Editorial: Steinberg leaves after 14 years in the Legislature, not a bad run

In a business filled with self-promoters and poseurs, Darrell Steinberg was neither. In a Capitol where news releases often pass for policy, Steinberg brought about significant change.

The outgoing Senate president pro tem is being forced to leave the Legislature after 14 years because of term limits. He served his Sacramento district and California well, even as he and his family struggled at home as his daughter, Jordana, revealed in a powerful report about her mental illness by The Bee’s Cynthia Craft two weeks ago.

Steinberg left his mark on virtually all major policy approved during the six years he served as Senate leader: far-reaching environmental legislation intended to reduce dependence on petroleum, vocational education for kids who aren’t college-bound, and a new preschool program for children of low-income parents.

He dabbled in questionable legislation, too, including sops to organized labor and bills to expand and further legitimize marijuana and legalize Internet poker.

A labor lawyer by trade, Steinberg most often sided with unions. All Democrats do. Labor is the foundation of Democratic power in California. Unions provide campaign money and political organization.

Steinberg also crossed unions by agreeing to budget deals that led to furloughs during Gov. Arnold Schwarzenegger’s administration and cuts to social welfare programs. The cuts would have been deeper if he had not led the Senate.

As politicians go, Steinberg can come off as a bit of an innocent. But he had a hard political side to him. He raised millions for Democrats and oversaw an election machine in which Democrats claimed a two-thirds majority, then lost it because of the corrosive influence money has on politicians.

He presided over a Senate where nepotism flourished and where lobbyists passed out goodies including hard-to-get tickets to playoff games. As he leaves, two members of his house face federal corruption charges. A third was sentenced last week to three months in jail for lying about where he resided.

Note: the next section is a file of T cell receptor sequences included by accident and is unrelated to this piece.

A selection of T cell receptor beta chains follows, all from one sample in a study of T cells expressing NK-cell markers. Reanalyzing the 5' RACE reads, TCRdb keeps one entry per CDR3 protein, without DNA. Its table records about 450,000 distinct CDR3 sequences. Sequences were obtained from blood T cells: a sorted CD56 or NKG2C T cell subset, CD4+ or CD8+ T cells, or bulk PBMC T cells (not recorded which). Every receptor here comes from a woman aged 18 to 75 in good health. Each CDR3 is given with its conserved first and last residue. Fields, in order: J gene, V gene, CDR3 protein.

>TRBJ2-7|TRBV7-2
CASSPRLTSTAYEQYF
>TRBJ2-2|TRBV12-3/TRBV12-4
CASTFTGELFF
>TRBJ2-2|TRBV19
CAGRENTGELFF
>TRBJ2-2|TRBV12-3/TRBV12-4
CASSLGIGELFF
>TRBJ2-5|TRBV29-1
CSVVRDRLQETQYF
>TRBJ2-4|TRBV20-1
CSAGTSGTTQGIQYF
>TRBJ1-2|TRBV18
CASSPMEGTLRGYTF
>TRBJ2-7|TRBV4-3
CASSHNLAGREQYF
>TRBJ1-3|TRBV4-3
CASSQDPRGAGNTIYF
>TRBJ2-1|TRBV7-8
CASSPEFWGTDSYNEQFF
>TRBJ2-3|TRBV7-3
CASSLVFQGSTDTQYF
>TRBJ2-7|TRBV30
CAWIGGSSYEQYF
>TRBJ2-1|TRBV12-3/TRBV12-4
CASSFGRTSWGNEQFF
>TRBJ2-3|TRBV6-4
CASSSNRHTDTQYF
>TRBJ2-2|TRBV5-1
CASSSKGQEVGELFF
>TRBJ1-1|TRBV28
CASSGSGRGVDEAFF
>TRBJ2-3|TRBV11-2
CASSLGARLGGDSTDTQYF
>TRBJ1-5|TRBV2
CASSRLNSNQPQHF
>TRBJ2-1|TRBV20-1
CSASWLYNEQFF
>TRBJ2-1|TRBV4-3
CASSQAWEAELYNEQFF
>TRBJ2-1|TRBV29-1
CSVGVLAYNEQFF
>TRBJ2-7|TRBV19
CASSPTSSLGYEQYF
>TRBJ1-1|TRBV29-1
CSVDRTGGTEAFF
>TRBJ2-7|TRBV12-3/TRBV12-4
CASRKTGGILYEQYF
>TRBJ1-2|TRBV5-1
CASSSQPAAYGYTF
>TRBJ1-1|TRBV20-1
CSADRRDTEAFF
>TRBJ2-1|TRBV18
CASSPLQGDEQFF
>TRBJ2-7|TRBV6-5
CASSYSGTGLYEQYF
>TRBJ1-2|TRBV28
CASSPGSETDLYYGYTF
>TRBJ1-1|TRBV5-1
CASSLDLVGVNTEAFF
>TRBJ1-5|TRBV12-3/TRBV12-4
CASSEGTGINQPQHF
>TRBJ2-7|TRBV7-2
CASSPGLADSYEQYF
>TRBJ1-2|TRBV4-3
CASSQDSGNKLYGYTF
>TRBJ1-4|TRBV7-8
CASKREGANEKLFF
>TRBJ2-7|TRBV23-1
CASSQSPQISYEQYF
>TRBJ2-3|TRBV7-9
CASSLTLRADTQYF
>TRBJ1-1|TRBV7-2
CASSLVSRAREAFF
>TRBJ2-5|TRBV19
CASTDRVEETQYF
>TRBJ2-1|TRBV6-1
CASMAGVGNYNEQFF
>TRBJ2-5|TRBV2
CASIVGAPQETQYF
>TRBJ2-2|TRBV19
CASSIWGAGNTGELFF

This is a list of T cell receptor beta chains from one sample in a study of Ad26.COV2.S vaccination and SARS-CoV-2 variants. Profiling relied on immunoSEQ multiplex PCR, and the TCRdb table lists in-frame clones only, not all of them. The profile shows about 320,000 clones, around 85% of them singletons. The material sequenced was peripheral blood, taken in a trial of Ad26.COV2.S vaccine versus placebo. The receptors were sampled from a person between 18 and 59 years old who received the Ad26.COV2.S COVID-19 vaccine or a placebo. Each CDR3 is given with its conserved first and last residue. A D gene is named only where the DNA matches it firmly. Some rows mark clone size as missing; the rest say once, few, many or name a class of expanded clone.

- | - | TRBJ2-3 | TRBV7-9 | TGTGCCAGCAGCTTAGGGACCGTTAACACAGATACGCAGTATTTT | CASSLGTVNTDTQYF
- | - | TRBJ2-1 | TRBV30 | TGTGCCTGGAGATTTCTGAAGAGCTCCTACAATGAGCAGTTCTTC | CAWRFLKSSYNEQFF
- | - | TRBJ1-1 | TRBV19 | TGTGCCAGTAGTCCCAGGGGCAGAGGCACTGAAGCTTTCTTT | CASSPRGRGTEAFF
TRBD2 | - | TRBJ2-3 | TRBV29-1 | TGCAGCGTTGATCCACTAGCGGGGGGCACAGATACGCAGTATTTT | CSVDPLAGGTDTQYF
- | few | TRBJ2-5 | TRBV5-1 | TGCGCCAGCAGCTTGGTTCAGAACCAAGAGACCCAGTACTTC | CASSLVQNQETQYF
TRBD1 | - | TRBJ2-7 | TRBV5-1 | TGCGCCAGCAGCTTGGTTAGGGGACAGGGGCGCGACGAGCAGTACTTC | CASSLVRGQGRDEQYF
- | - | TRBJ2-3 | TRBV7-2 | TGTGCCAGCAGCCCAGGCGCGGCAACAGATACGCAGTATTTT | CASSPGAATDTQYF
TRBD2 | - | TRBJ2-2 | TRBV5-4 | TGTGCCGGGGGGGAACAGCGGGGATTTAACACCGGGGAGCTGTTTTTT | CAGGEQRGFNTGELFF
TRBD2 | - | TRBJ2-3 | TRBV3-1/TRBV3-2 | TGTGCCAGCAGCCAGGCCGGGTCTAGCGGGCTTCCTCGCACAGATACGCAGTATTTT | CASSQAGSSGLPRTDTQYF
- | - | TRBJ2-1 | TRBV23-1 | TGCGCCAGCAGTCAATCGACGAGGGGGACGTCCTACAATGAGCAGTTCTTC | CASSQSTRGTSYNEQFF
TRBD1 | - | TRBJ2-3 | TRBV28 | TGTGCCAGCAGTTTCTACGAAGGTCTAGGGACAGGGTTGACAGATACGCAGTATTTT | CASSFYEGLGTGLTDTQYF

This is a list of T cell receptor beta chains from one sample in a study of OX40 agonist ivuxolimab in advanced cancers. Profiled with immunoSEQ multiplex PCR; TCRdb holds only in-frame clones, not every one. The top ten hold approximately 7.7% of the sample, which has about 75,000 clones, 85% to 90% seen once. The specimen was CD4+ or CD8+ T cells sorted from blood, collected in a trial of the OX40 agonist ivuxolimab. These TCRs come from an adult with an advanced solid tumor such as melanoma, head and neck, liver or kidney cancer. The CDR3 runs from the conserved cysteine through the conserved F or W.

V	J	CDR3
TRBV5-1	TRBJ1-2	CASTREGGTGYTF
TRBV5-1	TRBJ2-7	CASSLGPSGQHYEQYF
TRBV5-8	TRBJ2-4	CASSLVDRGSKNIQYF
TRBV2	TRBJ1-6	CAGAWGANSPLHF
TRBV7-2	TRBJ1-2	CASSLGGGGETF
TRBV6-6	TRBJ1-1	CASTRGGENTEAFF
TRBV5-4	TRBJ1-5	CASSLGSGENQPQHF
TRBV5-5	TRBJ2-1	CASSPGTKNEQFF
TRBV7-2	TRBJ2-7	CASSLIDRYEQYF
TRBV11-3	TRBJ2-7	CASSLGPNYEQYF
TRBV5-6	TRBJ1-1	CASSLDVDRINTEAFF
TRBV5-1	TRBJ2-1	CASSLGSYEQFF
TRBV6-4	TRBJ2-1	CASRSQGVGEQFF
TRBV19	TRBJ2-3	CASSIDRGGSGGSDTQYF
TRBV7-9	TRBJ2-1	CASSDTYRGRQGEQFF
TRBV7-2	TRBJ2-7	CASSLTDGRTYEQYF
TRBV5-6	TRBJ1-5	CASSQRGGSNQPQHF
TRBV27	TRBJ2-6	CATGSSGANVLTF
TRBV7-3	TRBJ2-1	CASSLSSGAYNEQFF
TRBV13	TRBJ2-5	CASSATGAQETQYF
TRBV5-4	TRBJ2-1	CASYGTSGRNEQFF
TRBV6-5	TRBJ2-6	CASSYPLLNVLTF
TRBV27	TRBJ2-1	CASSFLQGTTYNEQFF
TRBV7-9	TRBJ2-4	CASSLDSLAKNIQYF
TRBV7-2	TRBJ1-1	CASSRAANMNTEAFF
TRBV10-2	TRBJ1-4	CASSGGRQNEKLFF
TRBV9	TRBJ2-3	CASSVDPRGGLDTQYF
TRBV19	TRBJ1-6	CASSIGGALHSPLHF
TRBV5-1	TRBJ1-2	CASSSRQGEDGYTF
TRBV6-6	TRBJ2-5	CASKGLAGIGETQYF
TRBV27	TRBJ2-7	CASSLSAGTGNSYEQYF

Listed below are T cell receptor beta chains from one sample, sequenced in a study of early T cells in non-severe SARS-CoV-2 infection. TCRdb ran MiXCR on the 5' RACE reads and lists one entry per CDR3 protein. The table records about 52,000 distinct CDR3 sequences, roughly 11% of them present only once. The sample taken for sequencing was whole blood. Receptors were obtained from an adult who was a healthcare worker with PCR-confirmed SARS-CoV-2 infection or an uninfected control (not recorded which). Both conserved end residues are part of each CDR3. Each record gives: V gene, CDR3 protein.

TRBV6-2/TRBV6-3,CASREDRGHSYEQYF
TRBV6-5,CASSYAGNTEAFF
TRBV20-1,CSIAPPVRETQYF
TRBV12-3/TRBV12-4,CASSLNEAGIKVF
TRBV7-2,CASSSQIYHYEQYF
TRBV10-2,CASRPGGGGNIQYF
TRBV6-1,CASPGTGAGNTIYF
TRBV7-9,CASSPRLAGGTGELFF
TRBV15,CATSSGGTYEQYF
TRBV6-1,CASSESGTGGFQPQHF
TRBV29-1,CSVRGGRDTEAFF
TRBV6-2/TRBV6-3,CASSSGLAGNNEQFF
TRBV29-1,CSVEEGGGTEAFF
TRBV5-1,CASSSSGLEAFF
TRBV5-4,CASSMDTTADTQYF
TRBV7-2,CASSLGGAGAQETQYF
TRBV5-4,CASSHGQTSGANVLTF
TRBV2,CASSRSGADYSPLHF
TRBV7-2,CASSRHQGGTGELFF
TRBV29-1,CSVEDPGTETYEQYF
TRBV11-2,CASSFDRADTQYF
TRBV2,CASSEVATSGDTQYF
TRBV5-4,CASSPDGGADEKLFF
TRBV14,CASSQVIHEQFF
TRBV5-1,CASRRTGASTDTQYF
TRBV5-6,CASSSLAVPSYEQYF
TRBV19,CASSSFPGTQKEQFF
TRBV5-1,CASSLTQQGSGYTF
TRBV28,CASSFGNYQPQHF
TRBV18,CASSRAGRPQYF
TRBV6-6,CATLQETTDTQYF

Like other politicians, he doesn’t hide his light. Nor does he tout everything he does. He inserted himself in the case of a chronically mentally ill man named Matthew Herrera last year, seeking to ensure he received proper care. Quietly, he reached out to Herrera’s sister and provided with her an internship, something that can only help her as she pursues her college education.

Steinberg’s most lasting legacy will be the passage of Proposition 63, a 2004 initiative that raised income taxes on people earning $1 million or more to pay for mental heath care. Think about that accomplishment a moment.

Many politicians spend their time on the public stage tending to campaign donors. Mentally ill people don’t vote and they don’t contribute. There is not much upside to raising taxes on millionaires who do vote and do contribute.

Critics have said too much of Proposition 63 money is spent on frothy programs that don’t benefit seriously sick people. That’s probably true.

But for decades, politicians lamented the lack of care for mentally ill people and did little about it. Steinberg succeeded. The Mental Health Services Act provides more than $1 billion annually for what was a chronically underfunded system. Tens of thousands of needy people have received care they might not have gotten.

On the Sunday after this legislative session ended and he cast his final votes, the story about his daughter and the Steinbergs’ turbulent family life appeared. He sent an email to all sitting members of the Legislature flagging the article.

“The only reason my family and I are sharing such a personal and painful story is to let others in similar circumstances know that they have real hope,” he wrote.

“Many of you have introduced bills and led on mental health issues in the Legislature,” he added. “It is an issue which knows no partisan lines. Its impacts and suffering escape no race, class, gender, age, or sexual orientation. It affects every other agenda we address in the Legislature, from education to criminal justice and much more.”

He ended by making what he called his “wonky version of the ice bucket challenge:”

“I ask all of you who are returning ... Please each commit to introducing at least one bill in 2015 that improves and expands the care and treatment for those living with mental illness.

“I imagine 120 tangible Legislative ideas. Whether most become law is secondary. Improving and expanding the mental health system must become a higher state priority. A bipartisan-bicameral agenda with hundreds of ideas that transcends all our differences could help millions of people in our communities.”

That’s not a bad idea from a politician who has had a very good run.